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Author:Teo, Wing Leong 

Journal Article
Inventories and optimal monetary policy
We introduce inventories into a standard New Keynesian Dynamic Stochastic General Equilibrium model to study the effect on the design of optimal monetary policy. The possibility of inventory investment changes the transmission mechanism in the model by de-coupling production from final consumption. This allows for a higher degree of consumption smoothing since firms can add excess production to their inventory holdings. We consider both Ramsey-optimal monetary policy and a monetary policy that maximizes consumer welfare over a set of simple interest rate feedback rules. Surprisingly, we find that in contrast to a model without inventories, Ramsey-optimal monetary policy in a model with inventories slightly deviates from complete inflation stabilization, but the welfare differences are minor. Moreover, we also find in line with the existing literature that the application of simple rules comes very close to replicating Ramsey-optimal outcomes.
AUTHORS: Lubik, Thomas A.; Teo, Wing Leong
DATE: 2009-10

Working Paper
Inventories, inflation dynamics, and the New Keynesian Phillips curve
We introduce inventories into an otherwise standard New Keynesian model and study the implications for inflation dynamics. Inventory holdings are motivated as a means to generate sales for demand-constrained firms. We derive various representations of the New Keynesian Phillips curve with inventories and show that one of these specifications is observationally equivalent to the standard model with respect to the behavior of inflation when the model's cross-equation restrictions are imposed. However, the driving variable in the New Keynesian Phillips curve - real marginal cost - is unobservable and has to be proxied by, for instance, unit labor costs. An alternative approach is to impute marginal cost by using the model's optimality conditions. We show that the stock-sales ratio is linked to marginal cost. We also estimate these various specifications of the New Keynesian Phillips curve using GMM. We find that predictive power of the inventory-specification at best approaches that of the standard model, but does not improve upon it. We conclude that inventories do not play a role in explaining inflation dynamics within our New Keynesian Phillips curve framework.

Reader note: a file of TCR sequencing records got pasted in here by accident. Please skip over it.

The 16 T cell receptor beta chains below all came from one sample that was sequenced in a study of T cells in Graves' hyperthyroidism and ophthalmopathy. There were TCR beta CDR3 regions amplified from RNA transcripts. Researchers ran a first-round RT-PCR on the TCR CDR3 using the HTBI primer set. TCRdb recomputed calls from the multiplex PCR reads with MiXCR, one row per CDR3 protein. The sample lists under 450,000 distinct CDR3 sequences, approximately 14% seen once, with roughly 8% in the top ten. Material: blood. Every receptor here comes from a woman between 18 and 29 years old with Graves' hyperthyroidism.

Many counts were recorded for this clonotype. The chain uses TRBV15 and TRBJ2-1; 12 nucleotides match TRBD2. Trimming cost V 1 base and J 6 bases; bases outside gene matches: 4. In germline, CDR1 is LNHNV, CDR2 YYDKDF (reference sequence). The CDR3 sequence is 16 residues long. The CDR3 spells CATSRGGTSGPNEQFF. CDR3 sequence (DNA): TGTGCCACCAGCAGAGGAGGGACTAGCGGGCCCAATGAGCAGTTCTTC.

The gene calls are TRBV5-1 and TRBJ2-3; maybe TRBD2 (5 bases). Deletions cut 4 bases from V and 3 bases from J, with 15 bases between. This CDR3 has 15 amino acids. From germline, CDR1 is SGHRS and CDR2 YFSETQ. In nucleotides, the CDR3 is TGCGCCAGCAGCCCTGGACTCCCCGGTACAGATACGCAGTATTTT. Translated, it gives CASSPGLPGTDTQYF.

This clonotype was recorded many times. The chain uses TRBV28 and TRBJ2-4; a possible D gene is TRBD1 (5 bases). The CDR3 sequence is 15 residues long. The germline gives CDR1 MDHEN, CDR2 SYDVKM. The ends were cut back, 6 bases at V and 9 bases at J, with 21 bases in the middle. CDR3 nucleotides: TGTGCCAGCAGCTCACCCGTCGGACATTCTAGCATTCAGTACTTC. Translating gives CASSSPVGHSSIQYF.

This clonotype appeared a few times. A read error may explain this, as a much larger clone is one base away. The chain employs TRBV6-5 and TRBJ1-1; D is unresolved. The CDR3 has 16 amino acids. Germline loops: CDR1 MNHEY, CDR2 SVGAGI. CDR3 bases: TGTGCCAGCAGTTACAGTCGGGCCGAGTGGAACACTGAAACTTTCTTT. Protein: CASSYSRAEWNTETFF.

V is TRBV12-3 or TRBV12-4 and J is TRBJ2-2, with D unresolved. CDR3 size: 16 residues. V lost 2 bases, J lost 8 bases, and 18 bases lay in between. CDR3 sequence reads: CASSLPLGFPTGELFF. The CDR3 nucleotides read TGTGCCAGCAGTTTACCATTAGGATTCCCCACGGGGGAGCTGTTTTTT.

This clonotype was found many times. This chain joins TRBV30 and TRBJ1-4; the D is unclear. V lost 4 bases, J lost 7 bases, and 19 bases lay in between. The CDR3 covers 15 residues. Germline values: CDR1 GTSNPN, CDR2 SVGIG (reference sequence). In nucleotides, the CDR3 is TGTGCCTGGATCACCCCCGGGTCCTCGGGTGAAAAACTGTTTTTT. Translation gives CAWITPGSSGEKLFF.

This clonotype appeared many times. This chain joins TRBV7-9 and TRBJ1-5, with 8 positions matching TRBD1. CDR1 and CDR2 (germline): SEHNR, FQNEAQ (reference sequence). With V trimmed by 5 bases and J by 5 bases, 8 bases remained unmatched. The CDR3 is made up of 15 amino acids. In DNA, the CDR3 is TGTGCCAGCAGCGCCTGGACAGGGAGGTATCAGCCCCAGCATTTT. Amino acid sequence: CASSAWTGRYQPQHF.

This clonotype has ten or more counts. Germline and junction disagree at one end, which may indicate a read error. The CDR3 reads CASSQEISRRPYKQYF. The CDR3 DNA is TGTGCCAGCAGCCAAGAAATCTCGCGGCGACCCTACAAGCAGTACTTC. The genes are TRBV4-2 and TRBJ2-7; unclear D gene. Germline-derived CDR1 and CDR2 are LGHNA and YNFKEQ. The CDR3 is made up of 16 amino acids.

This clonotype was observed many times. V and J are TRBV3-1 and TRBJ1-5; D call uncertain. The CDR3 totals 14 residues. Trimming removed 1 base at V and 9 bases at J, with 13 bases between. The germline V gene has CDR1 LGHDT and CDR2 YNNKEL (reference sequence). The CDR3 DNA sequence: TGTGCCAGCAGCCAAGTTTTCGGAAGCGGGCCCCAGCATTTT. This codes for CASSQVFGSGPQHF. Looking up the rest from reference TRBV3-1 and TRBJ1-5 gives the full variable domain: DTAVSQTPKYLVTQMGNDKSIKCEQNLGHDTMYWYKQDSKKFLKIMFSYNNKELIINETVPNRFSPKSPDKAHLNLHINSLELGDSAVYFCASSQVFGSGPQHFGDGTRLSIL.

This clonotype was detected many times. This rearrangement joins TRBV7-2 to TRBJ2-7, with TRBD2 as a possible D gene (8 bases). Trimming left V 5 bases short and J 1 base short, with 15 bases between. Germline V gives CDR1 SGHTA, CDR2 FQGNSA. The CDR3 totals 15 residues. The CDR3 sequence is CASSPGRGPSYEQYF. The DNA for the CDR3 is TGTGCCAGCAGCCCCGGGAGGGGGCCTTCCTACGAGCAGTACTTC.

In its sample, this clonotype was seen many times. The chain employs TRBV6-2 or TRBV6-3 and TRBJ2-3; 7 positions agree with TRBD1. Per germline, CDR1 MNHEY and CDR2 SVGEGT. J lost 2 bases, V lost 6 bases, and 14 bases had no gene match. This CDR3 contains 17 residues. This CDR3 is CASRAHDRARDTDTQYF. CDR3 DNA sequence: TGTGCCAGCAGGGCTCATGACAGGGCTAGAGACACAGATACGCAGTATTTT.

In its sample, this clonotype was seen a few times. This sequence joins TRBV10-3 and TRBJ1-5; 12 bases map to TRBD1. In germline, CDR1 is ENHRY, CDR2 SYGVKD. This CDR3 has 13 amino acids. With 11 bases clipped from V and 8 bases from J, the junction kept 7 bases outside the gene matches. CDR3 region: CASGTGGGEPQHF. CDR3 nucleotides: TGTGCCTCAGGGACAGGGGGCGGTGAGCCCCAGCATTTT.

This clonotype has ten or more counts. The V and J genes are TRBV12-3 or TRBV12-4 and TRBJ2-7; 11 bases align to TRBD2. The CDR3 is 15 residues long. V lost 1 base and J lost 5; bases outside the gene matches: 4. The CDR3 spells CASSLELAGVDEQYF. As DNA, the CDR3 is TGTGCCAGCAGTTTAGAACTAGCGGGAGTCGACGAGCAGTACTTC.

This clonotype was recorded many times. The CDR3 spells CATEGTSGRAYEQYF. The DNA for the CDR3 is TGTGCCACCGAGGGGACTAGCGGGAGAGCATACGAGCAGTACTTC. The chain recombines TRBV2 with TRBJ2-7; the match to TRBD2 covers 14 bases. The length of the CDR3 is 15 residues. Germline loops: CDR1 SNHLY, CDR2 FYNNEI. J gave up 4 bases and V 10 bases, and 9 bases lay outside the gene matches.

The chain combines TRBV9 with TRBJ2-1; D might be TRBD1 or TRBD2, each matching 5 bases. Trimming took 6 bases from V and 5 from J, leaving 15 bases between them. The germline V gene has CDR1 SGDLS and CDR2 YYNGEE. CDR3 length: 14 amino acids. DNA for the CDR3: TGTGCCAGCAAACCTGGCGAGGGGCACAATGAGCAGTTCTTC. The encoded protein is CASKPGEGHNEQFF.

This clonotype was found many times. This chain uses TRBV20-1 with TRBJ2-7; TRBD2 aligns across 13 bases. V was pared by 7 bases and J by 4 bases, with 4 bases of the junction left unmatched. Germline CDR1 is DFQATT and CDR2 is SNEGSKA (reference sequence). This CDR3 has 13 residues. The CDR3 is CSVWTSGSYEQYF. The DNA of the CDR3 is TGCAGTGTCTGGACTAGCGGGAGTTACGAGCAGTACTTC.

AUTHORS: Teo, Wing Leong; Lubik, Thomas A.
DATE: 2010

Working Paper
Deep habits in the New Keynesian Phillips curve
We derive and estimate a New Keynesian Phillips curve (NKPC) in a model where consumers are assumed to have deep habits. Habits are deep in the sense that they apply to individual consumption goods instead of aggregate consumption. This alters the NKPC in a fundamental manner as it introduces expected and contemporaneous consumption growth as well as the expected marginal value of future demand as additional driving forces for inflation dynamics. We construct the driving process in the deep habits NKPC by using the model's optimality conditions to impute time series for unobservable variables. The resulting series is considerably more volatile than unit labor cost. General Methods of Moments (GMM) estimation of the NKPC shows an improved fit and a much lower degree of indexation than in the standard NKPC. Our analysis also reveals that the crucial parameters for the performance of the deep habit NKPC are the habit parameter and the substitution elasticity between differentiated products. The results are broadly robust to alternative specifications.
AUTHORS: Lubik, Thomas A.; Teo, Wing Leong
DATE: 2011




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